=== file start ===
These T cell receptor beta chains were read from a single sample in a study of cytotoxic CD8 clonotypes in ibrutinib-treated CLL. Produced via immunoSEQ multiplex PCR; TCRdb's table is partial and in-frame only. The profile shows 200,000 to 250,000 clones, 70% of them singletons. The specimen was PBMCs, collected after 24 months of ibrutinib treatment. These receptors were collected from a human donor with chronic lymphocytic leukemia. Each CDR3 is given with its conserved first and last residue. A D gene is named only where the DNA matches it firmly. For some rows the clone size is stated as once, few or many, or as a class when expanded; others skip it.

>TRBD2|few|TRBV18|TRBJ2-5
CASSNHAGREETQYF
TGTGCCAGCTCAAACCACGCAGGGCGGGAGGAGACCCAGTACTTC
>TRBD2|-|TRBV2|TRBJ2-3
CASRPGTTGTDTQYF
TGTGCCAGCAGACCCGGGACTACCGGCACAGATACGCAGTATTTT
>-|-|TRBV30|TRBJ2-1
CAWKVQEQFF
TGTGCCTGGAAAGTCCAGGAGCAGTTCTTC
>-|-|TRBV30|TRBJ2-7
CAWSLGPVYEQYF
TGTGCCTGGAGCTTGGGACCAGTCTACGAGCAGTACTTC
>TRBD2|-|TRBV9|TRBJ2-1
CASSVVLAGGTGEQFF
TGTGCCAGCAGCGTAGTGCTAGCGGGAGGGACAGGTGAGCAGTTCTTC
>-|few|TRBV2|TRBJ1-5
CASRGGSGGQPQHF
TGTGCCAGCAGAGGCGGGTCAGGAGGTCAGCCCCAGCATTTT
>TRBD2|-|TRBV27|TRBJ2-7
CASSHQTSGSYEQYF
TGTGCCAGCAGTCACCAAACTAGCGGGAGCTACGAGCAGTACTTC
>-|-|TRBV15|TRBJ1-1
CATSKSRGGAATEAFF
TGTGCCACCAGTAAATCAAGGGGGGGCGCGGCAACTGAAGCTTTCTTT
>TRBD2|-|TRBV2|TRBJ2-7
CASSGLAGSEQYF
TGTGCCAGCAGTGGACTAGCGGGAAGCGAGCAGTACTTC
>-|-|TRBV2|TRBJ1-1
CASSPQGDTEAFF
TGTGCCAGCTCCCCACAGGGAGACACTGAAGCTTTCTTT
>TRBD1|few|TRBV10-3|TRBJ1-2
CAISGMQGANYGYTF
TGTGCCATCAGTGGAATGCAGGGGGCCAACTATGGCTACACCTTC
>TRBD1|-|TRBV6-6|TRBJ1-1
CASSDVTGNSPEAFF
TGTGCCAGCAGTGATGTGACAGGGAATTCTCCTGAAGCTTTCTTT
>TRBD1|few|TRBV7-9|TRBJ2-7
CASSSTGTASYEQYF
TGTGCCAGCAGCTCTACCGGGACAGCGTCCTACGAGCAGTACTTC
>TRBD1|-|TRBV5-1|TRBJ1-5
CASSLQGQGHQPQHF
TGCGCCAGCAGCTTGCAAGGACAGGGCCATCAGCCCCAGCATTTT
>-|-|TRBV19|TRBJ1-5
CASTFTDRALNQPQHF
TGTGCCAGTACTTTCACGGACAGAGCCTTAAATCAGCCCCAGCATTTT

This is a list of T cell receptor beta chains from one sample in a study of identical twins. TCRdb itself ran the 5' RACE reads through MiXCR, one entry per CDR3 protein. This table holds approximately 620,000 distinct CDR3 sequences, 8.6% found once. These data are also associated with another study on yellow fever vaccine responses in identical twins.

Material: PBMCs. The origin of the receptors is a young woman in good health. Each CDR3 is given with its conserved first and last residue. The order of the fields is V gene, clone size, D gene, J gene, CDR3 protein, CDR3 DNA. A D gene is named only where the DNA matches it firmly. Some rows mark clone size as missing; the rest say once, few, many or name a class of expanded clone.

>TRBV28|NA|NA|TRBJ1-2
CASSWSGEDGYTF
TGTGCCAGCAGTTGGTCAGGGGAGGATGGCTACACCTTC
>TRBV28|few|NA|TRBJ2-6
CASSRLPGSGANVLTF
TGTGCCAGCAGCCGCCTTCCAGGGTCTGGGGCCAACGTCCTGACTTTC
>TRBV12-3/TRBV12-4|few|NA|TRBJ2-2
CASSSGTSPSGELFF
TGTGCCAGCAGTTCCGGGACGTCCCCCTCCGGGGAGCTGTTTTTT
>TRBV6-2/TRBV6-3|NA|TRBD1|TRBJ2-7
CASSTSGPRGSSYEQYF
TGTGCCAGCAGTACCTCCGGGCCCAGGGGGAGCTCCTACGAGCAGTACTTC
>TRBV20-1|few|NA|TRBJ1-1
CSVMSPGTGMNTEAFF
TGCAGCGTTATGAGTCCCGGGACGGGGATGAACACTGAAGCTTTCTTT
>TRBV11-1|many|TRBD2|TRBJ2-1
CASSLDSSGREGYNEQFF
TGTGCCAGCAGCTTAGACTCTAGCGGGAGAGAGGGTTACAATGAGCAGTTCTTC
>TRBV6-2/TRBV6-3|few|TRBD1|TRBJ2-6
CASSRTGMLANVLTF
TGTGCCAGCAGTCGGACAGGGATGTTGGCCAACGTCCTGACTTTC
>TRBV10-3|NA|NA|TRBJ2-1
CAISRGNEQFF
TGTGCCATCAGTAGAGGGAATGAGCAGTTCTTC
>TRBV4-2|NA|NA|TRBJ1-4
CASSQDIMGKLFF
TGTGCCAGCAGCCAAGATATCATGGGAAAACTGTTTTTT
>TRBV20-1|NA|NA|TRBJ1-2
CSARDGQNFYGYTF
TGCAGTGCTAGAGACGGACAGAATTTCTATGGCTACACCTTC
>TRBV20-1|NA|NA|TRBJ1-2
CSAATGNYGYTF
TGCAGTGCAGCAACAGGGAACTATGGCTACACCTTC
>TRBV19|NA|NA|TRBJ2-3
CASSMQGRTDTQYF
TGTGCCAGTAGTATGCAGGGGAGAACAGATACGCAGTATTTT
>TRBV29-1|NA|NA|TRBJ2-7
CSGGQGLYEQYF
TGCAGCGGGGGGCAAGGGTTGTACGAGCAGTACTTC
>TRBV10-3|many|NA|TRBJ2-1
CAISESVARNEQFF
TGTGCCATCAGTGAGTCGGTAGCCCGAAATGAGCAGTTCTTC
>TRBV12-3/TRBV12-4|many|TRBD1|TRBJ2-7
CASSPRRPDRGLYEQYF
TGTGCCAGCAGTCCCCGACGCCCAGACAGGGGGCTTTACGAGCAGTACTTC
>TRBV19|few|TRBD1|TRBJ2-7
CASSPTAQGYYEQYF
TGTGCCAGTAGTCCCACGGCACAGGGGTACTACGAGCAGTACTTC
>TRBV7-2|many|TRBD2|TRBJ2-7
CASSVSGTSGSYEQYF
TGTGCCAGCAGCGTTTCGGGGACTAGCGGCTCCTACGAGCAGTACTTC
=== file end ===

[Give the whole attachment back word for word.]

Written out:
These T cell receptor beta chains were read from a single sample in a study of cytotoxic CD8 clonotypes in ibrutinib-treated CLL. Produced via immunoSEQ multiplex PCR; TCRdb's table is partial and in-frame only. The profile shows 200,000 to 250,000 clones, 70% of them singletons. The specimen was PBMCs, collected after 24 months of ibrutinib treatment. These receptors were collected from a human donor with chronic lymphocytic leukemia. Each CDR3 is given with its conserved first and last residue. A D gene is named only where the DNA matches it firmly. For some rows the clone size is stated as once, few or many, or as a class when expanded; others skip it.

>TRBD2|few|TRBV18|TRBJ2-5
CASSNHAGREETQYF
TGTGCCAGCTCAAACCACGCAGGGCGGGAGGAGACCCAGTACTTC
>TRBD2|-|TRBV2|TRBJ2-3
CASRPGTTGTDTQYF
TGTGCCAGCAGACCCGGGACTACCGGCACAGATACGCAGTATTTT
>-|-|TRBV30|TRBJ2-1
CAWKVQEQFF
TGTGCCTGGAAAGTCCAGGAGCAGTTCTTC
>-|-|TRBV30|TRBJ2-7
CAWSLGPVYEQYF
TGTGCCTGGAGCTTGGGACCAGTCTACGAGCAGTACTTC
>TRBD2|-|TRBV9|TRBJ2-1
CASSVVLAGGTGEQFF
TGTGCCAGCAGCGTAGTGCTAGCGGGAGGGACAGGTGAGCAGTTCTTC
>-|few|TRBV2|TRBJ1-5
CASRGGSGGQPQHF
TGTGCCAGCAGAGGCGGGTCAGGAGGTCAGCCCCAGCATTTT
>TRBD2|-|TRBV27|TRBJ2-7
CASSHQTSGSYEQYF
TGTGCCAGCAGTCACCAAACTAGCGGGAGCTACGAGCAGTACTTC
>-|-|TRBV15|TRBJ1-1
CATSKSRGGAATEAFF
TGTGCCACCAGTAAATCAAGGGGGGGCGCGGCAACTGAAGCTTTCTTT
>TRBD2|-|TRBV2|TRBJ2-7
CASSGLAGSEQYF
TGTGCCAGCAGTGGACTAGCGGGAAGCGAGCAGTACTTC
>-|-|TRBV2|TRBJ1-1
CASSPQGDTEAFF
TGTGCCAGCTCCCCACAGGGAGACACTGAAGCTTTCTTT
>TRBD1|few|TRBV10-3|TRBJ1-2
CAISGMQGANYGYTF
TGTGCCATCAGTGGAATGCAGGGGGCCAACTATGGCTACACCTTC
>TRBD1|-|TRBV6-6|TRBJ1-1
CASSDVTGNSPEAFF
TGTGCCAGCAGTGATGTGACAGGGAATTCTCCTGAAGCTTTCTTT
>TRBD1|few|TRBV7-9|TRBJ2-7
CASSSTGTASYEQYF
TGTGCCAGCAGCTCTACCGGGACAGCGTCCTACGAGCAGTACTTC
>TRBD1|-|TRBV5-1|TRBJ1-5
CASSLQGQGHQPQHF
TGCGCCAGCAGCTTGCAAGGACAGGGCCATCAGCCCCAGCATTTT
>-|-|TRBV19|TRBJ1-5
CASTFTDRALNQPQHF
TGTGCCAGTACTTTCACGGACAGAGCCTTAAATCAGCCCCAGCATTTT

This is a list of T cell receptor beta chains from one sample in a study of identical twins. TCRdb itself ran the 5' RACE reads through MiXCR, one entry per CDR3 protein. This table holds approximately 620,000 distinct CDR3 sequences, 8.6% found once. These data are also associated with another study on yellow fever vaccine responses in identical twins.

Material: PBMCs. The origin of the receptors is a young woman in good health. Each CDR3 is given with its conserved first and last residue. The order of the fields is V gene, clone size, D gene, J gene, CDR3 protein, CDR3 DNA. A D gene is named only where the DNA matches it firmly. Some rows mark clone size as missing; the rest say once, few, many or name a class of expanded clone.

>TRBV28|NA|NA|TRBJ1-2
CASSWSGEDGYTF
TGTGCCAGCAGTTGGTCAGGGGAGGATGGCTACACCTTC
>TRBV28|few|NA|TRBJ2-6
CASSRLPGSGANVLTF
TGTGCCAGCAGCCGCCTTCCAGGGTCTGGGGCCAACGTCCTGACTTTC
>TRBV12-3/TRBV12-4|few|NA|TRBJ2-2
CASSSGTSPSGELFF
TGTGCCAGCAGTTCCGGGACGTCCCCCTCCGGGGAGCTGTTTTTT
>TRBV6-2/TRBV6-3|NA|TRBD1|TRBJ2-7
CASSTSGPRGSSYEQYF
TGTGCCAGCAGTACCTCCGGGCCCAGGGGGAGCTCCTACGAGCAGTACTTC
>TRBV20-1|few|NA|TRBJ1-1
CSVMSPGTGMNTEAFF
TGCAGCGTTATGAGTCCCGGGACGGGGATGAACACTGAAGCTTTCTTT
>TRBV11-1|many|TRBD2|TRBJ2-1
CASSLDSSGREGYNEQFF
TGTGCCAGCAGCTTAGACTCTAGCGGGAGAGAGGGTTACAATGAGCAGTTCTTC
>TRBV6-2/TRBV6-3|few|TRBD1|TRBJ2-6
CASSRTGMLANVLTF
TGTGCCAGCAGTCGGACAGGGATGTTGGCCAACGTCCTGACTTTC
>TRBV10-3|NA|NA|TRBJ2-1
CAISRGNEQFF
TGTGCCATCAGTAGAGGGAATGAGCAGTTCTTC
>TRBV4-2|NA|NA|TRBJ1-4
CASSQDIMGKLFF
TGTGCCAGCAGCCAAGATATCATGGGAAAACTGTTTTTT
>TRBV20-1|NA|NA|TRBJ1-2
CSARDGQNFYGYTF
TGCAGTGCTAGAGACGGACAGAATTTCTATGGCTACACCTTC
>TRBV20-1|NA|NA|TRBJ1-2
CSAATGNYGYTF
TGCAGTGCAGCAACAGGGAACTATGGCTACACCTTC
>TRBV19|NA|NA|TRBJ2-3
CASSMQGRTDTQYF
TGTGCCAGTAGTATGCAGGGGAGAACAGATACGCAGTATTTT
>TRBV29-1|NA|NA|TRBJ2-7
CSGGQGLYEQYF
TGCAGCGGGGGGCAAGGGTTGTACGAGCAGTACTTC
>TRBV10-3|many|NA|TRBJ2-1
CAISESVARNEQFF
TGTGCCATCAGTGAGTCGGTAGCCCGAAATGAGCAGTTCTTC
>TRBV12-3/TRBV12-4|many|TRBD1|TRBJ2-7
CASSPRRPDRGLYEQYF
TGTGCCAGCAGTCCCCGACGCCCAGACAGGGGGCTTTACGAGCAGTACTTC
>TRBV19|few|TRBD1|TRBJ2-7
CASSPTAQGYYEQYF
TGTGCCAGTAGTCCCACGGCACAGGGGTACTACGAGCAGTACTTC
>TRBV7-2|many|TRBD2|TRBJ2-7
CASSVSGTSGSYEQYF
TGTGCCAGCAGCGTTTCGGGGACTAGCGGCTCCTACGAGCAGTACTTC